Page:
Open this publication in new window or tab >>Velocity-measurement bias of the ambient noise method due to source directivity: A case study for the Swedish National Seismic Network
(English)In: Geophysical Journal International, ISSN 0956-540X, E-ISSN 1365-246XArticle in journal (Refereed) Epub ahead of print
Abstract [en]

The bias of velocity measurements from ambient-noise covariograms due to an anisotropic distribution of noise sources is studied assuming that the noise field consists of planar surface waves from large distance. First, general characteristics of the bias are described in terms of their dependence on wavelength, source-anomaly amplitude and width. Second, the expected bias of measurements in Sweden based on a noise-source model for the adjacent regions is analysed. The bias is conceptually explained and described in terms of two regimes, namely a high-frequency and a finite-frequency regime and their parameter domains quantified. Basic scaling laws are established for the bias. It is generally found to be small compared to lateral heterogeneity, except in the finite-frequency regime when inter-station distance is small compared to a wavelength and in regions of low levels of heterogeneity. The potential bias, i.e., its peak-to-peak variation, is generally higher for group-velocity than phase-velocity measurements. The strongly varying noise-source distribution as seen from Sweden results in predictions of relatively strong bias in the area at relevant frequencies and inter-station distances. Levels of heterogeneity in the Baltic shield are relatively low, rendering the potential bias significant. This highlights the need for detailed studies of source anisotropy before application of ambient-noise tomography, particularly in regions with weak velocity heterogeneity. Predicted bias only partially explains deviations of phase-velocity measurements from a regional average for individual station pairs. Restricting measurements to station pairs with inter-station distance exceeding five wavelengths limits the potential velocity bias in the area to within 1%. This rather dramatic restriction can be relaxed by directional analysis of the noise-source field and application of azimuthal restrictions to the selected station pairs for measurement.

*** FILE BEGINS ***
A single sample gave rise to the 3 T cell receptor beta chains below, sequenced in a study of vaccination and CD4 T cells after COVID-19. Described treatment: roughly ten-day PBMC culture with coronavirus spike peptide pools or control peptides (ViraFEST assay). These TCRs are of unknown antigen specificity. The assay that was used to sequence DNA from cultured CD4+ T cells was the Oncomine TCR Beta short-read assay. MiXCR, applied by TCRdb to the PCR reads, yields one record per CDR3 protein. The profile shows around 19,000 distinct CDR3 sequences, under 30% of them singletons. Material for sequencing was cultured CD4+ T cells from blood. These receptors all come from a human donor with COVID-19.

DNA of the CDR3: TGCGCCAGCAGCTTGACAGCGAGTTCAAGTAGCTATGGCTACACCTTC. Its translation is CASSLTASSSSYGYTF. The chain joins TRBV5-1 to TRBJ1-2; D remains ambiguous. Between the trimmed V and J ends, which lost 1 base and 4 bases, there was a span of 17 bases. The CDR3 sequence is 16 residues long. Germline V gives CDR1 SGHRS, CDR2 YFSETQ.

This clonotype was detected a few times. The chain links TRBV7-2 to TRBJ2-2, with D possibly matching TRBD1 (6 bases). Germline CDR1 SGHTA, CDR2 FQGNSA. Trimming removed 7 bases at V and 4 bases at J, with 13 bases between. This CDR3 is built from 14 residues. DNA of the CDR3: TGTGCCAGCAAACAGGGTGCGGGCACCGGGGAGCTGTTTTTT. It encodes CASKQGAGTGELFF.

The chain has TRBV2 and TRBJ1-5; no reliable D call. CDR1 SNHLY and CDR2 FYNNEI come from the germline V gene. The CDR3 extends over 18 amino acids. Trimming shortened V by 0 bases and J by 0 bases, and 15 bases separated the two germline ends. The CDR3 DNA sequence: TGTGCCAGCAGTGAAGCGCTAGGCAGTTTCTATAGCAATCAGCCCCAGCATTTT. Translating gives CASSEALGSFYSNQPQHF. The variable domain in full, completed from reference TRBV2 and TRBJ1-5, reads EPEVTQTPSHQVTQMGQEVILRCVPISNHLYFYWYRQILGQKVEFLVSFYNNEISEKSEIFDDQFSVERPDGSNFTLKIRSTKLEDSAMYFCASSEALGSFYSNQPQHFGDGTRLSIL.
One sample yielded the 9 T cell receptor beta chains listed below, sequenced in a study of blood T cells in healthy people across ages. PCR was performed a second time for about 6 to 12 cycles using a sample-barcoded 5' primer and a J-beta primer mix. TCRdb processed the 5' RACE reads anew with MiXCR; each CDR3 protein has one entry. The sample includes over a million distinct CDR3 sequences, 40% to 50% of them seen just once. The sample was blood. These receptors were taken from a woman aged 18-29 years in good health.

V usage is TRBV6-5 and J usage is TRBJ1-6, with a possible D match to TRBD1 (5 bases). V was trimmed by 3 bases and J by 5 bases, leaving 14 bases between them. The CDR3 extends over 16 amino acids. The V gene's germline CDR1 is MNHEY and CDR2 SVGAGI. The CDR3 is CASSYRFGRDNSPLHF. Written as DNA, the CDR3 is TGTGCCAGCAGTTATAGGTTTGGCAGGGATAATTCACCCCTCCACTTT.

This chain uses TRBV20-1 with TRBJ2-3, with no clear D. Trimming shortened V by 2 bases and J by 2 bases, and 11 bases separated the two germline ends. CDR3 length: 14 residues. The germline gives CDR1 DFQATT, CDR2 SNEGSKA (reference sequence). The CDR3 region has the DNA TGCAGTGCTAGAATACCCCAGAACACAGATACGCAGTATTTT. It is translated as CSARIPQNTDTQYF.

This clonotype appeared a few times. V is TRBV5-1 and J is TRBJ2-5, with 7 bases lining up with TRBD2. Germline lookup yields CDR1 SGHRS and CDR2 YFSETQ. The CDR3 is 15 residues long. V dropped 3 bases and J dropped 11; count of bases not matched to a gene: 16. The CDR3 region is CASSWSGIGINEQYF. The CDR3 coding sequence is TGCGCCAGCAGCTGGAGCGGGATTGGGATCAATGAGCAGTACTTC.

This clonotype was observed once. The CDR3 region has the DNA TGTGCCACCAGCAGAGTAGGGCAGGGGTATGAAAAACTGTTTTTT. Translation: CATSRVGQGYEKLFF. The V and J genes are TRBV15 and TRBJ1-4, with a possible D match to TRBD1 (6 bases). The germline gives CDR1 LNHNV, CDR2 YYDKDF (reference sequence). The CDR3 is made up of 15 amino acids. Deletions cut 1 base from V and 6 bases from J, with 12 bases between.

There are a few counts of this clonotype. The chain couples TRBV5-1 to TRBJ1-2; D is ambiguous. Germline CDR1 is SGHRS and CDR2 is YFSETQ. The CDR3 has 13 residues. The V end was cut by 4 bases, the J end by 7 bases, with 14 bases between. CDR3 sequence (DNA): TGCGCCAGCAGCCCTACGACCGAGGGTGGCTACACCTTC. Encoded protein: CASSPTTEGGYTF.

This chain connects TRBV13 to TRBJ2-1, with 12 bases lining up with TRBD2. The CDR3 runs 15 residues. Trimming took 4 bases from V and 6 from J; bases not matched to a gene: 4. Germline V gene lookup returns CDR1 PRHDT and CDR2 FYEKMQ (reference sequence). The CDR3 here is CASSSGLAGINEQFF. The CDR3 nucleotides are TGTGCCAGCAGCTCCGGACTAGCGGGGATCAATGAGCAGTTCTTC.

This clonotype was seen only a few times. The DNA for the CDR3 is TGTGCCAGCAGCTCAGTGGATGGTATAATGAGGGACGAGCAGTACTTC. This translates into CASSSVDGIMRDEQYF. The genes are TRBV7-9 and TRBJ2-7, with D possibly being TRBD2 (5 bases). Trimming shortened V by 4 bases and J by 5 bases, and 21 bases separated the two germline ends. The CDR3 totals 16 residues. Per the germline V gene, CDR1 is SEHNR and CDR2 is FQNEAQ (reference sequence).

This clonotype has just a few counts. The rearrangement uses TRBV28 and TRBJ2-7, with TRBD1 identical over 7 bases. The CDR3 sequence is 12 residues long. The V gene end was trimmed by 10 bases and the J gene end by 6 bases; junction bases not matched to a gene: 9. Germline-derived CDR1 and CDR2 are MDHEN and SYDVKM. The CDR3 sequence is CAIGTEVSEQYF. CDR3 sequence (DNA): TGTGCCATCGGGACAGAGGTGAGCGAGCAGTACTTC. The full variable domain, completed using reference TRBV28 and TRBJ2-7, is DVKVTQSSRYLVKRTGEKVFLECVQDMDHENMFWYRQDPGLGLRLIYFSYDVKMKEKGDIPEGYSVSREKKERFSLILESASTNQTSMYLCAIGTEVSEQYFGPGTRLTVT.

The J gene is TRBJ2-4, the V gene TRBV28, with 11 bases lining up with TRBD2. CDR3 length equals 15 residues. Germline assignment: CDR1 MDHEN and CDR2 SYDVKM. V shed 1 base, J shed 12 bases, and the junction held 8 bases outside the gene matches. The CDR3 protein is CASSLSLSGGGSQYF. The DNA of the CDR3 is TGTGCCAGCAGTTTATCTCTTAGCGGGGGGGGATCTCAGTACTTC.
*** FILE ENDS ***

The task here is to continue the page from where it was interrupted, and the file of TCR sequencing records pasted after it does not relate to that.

National Category
Geophysics
Identifiers
urn:nbn:se:uu:diva-320163 (URN)10.1093/gji/ggx115 (DOI)
Available from: 2017-04-16 Created: 2017-04-16 Last updated: 2017-04-17
3. GSpecDisp: a Matlab GUI package for phase-velocity dispersion measurements from ambient-noise correlations
Open this publication in new window or tab >>GSpecDisp: a Matlab GUI package for phase-velocity dispersion measurements from ambient-noise correlations
(English)In: Computers & Geosciences, ISSN 0098-3004, E-ISSN 1873-7803Article in journal (Refereed) Submitted
National Category
Geophysics
Identifiers
urn:nbn:se:uu:diva-320166 (URN)
Available from: 2017-04-16 Created: 2017-04-16 Last updated: 2017-04-17
4. Surface wave tomography of southern Sweden from ambient seismic noise
Open this publication in new window or tab >>Surface wave tomography of southern Sweden from ambient seismic noise
Show others...
(English)Manuscript (preprint) (Other academic)
National Category
Geophysics
Identifiers
urn:nbn:se:uu:diva-320167 (URN)
Available from: 2017-04-16 Created: 2017-04-16 Last updated: 2017-04-17